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are no more predictable than the emergence of giraffes or llamas were when the dinosaurs were wiped out at the end of the Jurassic and mammals got their chance. Contingencies have an enormous role to play in the history of technology, not just in determining between more or less equivalent outcomes (say, the qwerty keyboard as opposed to any other, or the use of Windows operating software), but also in the emergence of techniques without which economies and individuals would look quite different. Evolutionary thinking focuses the attention away from a sole occupation with averages and population distributions, and stresses that what matters to history is that very rare events get amplified and ultimately determine the outcome.6 A small number of individuals – though perhaps rarely one single person – discovered, imagined, and created the new knowledge, then managed to persuade others to accept and “select it.” Robert Hooke wrote in 1666 that the men who created “something of use to themselves or mankind” were much like a “Cortesian army, well-disciplined and regulated, though their numbers be but small.”

Such evolutionary analogies should be tempered. Unlike mutations, new knowledge is not orthogonal to the perceived needs of society. All the same, the correlation is not so strong as to disarm “selection” as a means of direction. This dual mechanism, in much altered form, carries over from a Darwinian world: the emergence of new knowledge and techniques is conceptually governed by one set of forces, their selective retention is governed by another – though at times of course the two blend into one another, as the literature of induced innovation has abundantly shown.7 Institutions, then, are crucial not only in the efficient allocation of resources and the reduction of uncertainty in exchange relations, but also in the emergence of new techniques. Institutions determine the resources allocated to produce new knowledge and the agendas of what is to be explored and what is taboo. But they also determine the selection mechanisms of new techniques. These selection mechanisms are normally blends of market mechanisms and centralized decision making. In a pure laissez faire competitive world, consumer sovereignty in the end determines which techniques “live” (that is, are actually used) and which are abandoned. All economies, in one form or another, constrain such choices for a variety of ethical, social or political reasons.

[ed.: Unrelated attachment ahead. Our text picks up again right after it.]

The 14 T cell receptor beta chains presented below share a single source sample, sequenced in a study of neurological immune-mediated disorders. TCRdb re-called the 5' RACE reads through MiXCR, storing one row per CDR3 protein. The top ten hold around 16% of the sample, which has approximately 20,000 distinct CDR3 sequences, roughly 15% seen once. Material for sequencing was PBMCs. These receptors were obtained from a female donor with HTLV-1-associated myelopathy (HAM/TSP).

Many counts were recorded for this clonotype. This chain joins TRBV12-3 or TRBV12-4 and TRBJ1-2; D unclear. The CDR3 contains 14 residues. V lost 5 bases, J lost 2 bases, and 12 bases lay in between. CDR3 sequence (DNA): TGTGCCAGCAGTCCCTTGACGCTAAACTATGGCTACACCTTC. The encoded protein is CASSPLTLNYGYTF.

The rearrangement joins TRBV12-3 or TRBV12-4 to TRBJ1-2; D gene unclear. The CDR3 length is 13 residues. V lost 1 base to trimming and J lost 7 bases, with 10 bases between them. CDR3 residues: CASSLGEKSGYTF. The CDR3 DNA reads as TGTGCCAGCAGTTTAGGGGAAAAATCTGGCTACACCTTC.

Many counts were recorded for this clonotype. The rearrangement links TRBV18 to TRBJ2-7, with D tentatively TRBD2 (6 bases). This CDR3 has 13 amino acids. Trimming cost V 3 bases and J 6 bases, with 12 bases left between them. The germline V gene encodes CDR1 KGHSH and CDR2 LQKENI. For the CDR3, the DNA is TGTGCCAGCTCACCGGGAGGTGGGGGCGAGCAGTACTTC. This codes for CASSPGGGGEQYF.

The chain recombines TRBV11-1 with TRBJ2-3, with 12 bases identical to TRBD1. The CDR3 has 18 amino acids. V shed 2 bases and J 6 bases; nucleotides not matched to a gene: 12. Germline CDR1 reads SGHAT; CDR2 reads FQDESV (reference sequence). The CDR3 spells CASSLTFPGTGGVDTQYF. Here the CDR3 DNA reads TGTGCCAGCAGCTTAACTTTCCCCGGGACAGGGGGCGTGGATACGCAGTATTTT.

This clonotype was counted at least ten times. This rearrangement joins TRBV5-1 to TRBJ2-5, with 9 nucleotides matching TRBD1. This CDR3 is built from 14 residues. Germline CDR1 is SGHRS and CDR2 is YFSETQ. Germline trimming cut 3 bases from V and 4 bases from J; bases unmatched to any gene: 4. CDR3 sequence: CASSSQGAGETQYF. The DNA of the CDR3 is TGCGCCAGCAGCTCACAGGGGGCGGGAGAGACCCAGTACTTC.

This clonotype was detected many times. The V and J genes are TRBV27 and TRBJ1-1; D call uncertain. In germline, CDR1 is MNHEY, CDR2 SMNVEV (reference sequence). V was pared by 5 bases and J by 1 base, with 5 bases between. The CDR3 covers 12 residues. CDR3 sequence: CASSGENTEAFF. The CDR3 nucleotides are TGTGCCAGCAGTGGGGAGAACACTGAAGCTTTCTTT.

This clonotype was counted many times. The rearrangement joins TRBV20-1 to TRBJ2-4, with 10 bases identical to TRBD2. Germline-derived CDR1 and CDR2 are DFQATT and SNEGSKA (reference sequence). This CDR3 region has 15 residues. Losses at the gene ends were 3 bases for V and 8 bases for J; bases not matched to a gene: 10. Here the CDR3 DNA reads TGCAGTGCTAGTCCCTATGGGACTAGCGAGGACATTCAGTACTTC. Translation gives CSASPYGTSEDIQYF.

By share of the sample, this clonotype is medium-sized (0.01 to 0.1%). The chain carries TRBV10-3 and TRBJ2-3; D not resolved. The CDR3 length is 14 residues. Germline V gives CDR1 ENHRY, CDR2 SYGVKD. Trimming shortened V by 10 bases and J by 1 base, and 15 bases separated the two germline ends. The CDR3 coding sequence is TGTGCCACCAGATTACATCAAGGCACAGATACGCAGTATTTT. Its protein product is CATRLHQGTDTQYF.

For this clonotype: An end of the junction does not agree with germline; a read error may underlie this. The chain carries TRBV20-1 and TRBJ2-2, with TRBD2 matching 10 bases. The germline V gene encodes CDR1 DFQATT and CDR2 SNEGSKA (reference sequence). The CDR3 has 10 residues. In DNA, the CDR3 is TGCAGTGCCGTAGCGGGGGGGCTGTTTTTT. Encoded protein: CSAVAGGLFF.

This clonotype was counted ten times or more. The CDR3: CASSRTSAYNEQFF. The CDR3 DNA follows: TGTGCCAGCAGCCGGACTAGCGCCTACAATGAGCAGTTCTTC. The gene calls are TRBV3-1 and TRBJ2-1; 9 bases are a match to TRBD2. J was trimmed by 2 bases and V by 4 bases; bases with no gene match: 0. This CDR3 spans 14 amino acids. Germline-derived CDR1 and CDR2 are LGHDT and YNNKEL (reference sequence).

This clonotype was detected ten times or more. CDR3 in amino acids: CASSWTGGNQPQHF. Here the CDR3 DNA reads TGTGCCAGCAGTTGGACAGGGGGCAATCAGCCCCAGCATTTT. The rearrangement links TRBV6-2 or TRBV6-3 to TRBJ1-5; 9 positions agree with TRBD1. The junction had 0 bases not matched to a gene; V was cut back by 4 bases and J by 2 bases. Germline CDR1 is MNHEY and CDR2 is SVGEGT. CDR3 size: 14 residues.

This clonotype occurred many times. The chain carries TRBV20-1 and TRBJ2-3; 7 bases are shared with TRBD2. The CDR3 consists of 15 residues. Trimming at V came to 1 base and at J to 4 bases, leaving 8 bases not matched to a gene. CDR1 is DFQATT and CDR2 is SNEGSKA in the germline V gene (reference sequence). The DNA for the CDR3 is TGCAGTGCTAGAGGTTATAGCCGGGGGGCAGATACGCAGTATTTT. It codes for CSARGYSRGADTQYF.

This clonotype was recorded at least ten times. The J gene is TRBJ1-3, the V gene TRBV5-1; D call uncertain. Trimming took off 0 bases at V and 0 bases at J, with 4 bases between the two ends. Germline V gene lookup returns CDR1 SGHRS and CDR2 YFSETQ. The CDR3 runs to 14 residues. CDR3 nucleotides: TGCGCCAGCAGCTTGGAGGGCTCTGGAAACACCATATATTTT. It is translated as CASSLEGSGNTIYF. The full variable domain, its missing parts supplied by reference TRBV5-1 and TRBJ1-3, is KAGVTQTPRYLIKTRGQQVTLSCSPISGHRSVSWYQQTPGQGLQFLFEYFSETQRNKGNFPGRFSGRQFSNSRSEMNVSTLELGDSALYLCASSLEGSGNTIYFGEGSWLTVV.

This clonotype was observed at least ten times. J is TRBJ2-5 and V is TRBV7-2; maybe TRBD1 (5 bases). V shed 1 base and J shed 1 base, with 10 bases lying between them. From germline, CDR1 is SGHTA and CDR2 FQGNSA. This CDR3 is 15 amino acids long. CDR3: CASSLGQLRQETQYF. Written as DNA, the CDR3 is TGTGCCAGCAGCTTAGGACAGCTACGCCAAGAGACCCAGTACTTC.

There is a deeper difference between the evolution of knowledge and that of species. One extreme view argues that science – as opposed to the symbols it uses – is not really socially contexted, but simply discovers what is already there. The analogy is the discovery of the New World in 1492; it

6John Ziman, “Selectionism and Complexity.” in John Ziman, ed., Technological Innovation as an Evolutionary Process, 2000, pp. 41-51.

7Vernon W. Ruttan, Technology, Growth, and Development: an Induced Innovation Perspective, 2001.

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